Documentary Panel: Sam Feder, Dror Moreh, Josh Tickell, Gregory Kershaw
The films by the panelists at Gold Derby’s Meet the BTL Experts: Documentary panel cover vastly different subjects — from trans visibility (Sam Feder‘s “Disclosure”) to regenerative agriculture (Josh Tickell‘s “Kiss the Ground”) and diplomacy (Dror Moreh‘s “The Human Factor”) to the secret and possibly endangered world of truffle hunting (Gregory Kershaw‘s “The Truffle Hunters”) — but they all can open eyes and minds, and most of all, effect change. Click on each name above to be taken to each person’s individual interview.
“That was absolutely on my mind when I was making the film,” Feder says. “When a marginalize community gets mainstream attention, we see again and again that violence follows, so I was starting to question what was my role. I wanted to immediately start that conversation and I feel like our impact campaign has been able to go so far beyond the initial goals of the film. We have lawyers now that use the film to prepare their arguments when they’re defending trans clients. There are California judges who share clips of the film to talk about the biases they might have toward trans clients when they come into the courtroom. The possibilities of impacting social change were there from the very start.”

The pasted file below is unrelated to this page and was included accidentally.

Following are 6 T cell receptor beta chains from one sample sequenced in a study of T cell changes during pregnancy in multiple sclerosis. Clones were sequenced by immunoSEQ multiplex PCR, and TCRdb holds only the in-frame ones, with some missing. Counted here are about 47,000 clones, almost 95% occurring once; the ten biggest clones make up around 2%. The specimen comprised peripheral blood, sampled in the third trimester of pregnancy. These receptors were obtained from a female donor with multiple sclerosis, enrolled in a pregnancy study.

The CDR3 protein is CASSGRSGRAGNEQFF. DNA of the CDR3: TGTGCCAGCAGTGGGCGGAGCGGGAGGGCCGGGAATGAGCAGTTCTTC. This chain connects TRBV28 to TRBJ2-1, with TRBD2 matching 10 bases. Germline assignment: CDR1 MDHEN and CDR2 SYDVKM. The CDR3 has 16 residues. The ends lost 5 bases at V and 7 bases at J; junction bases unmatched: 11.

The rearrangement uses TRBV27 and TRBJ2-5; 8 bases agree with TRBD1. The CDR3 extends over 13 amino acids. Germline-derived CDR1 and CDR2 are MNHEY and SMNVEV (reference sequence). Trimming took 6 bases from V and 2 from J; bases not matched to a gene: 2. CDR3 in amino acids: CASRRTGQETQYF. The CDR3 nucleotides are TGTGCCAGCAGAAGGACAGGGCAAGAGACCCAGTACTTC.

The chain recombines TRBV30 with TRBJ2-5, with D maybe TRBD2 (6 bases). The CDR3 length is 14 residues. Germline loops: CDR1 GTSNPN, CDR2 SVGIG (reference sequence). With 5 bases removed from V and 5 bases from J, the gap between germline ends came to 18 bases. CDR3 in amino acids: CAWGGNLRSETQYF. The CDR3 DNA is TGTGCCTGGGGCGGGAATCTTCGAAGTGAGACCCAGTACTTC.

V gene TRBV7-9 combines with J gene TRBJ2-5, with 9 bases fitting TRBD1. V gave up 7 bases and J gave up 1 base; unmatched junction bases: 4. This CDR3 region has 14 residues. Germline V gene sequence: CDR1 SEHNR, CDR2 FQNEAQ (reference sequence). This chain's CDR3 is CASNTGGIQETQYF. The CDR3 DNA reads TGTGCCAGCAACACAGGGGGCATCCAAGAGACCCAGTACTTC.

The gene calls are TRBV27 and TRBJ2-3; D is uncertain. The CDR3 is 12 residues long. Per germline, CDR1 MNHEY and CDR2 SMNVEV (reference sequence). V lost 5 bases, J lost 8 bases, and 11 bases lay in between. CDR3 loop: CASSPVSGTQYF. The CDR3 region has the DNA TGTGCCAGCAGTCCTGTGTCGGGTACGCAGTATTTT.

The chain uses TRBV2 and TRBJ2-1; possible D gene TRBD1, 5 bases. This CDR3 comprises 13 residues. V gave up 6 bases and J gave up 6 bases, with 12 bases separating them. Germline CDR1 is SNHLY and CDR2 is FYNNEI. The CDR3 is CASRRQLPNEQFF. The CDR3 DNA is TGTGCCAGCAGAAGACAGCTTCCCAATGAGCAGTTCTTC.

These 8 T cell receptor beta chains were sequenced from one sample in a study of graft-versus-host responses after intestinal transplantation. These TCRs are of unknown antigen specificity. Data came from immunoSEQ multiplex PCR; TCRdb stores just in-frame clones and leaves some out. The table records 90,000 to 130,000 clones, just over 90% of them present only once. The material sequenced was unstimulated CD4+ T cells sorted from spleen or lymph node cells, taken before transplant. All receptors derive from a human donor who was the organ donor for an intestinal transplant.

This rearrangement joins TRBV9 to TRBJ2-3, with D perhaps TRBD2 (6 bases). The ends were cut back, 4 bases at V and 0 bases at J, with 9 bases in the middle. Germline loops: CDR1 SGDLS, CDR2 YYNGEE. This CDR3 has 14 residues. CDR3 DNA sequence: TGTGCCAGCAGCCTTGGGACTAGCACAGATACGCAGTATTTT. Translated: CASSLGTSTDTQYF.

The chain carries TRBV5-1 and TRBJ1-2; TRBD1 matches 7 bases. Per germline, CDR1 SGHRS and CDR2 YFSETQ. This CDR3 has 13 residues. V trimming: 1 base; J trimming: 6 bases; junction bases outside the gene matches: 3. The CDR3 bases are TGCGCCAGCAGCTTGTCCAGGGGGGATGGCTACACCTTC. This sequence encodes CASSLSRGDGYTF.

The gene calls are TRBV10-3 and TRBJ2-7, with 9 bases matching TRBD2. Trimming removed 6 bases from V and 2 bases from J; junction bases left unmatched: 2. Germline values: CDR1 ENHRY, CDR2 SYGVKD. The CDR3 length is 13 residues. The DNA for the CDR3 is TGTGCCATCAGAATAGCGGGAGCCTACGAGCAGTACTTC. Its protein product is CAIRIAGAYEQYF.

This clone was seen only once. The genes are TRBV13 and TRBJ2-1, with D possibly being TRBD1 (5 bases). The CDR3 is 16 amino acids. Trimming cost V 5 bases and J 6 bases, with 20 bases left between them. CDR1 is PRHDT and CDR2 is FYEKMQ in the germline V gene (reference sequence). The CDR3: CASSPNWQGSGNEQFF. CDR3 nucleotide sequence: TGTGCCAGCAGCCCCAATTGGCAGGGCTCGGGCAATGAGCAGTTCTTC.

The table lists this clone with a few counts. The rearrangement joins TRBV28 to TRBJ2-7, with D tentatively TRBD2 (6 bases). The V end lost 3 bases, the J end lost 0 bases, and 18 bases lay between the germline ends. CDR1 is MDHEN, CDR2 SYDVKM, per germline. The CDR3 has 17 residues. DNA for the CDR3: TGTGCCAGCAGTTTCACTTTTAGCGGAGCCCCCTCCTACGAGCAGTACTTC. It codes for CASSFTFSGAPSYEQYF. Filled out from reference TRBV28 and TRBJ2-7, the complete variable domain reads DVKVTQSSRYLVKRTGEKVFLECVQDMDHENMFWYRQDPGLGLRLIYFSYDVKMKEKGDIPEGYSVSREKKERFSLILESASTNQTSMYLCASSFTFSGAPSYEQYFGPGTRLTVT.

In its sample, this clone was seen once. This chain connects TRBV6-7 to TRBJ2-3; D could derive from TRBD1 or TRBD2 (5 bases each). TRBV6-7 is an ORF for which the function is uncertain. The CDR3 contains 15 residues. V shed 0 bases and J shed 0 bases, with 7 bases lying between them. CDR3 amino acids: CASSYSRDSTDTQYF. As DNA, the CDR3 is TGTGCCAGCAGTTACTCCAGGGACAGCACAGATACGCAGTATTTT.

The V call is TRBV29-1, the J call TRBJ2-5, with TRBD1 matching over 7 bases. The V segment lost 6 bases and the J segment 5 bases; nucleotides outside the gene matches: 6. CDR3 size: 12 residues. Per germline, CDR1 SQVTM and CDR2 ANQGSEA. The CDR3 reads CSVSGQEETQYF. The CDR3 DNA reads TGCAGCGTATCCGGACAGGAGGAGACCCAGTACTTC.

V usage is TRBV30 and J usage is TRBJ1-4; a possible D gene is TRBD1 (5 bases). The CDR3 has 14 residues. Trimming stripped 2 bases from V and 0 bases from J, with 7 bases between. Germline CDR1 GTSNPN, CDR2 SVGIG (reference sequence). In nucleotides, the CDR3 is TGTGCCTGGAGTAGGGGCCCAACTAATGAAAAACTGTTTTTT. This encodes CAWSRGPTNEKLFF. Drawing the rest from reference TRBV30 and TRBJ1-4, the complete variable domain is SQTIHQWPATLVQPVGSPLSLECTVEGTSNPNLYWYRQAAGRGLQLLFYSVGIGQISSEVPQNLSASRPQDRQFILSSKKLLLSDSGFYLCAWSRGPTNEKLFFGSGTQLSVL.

Moreh thinks the expectation of changing minds “is always there,” especially for his politically charged films. “The Human Factor” dives into the three-decade effort to secure peace in the Middle East, recounted by six American behind-the-scenes negotiators who were part of it instead of any front-facing figure. The Israeli filmmaker’s perspective on the futile Camp David talks in 2000 changed after hearing the men’s accounts, as have, he’s heard, some viewers.
“Normally it’s hard to challenge that narrative that comes from the politicians. And I think that our job is to expose what goes on inside and try to tell a different story in order to create or change reality for people who are not privileged to see those kinds of circumstances,” he states. “I think it’s incredibly important for each one of us in this day and age — especially when people get his information from social media, from his cycle of friends and think that represents the reality outside in the world — I think that our job as filmmakers is really to shed light into those dark places where people don’t want you to see what’s really going on.”
Watch the full panel to hear the group discuss how they come up with titles and what they’d like to see a documentary on.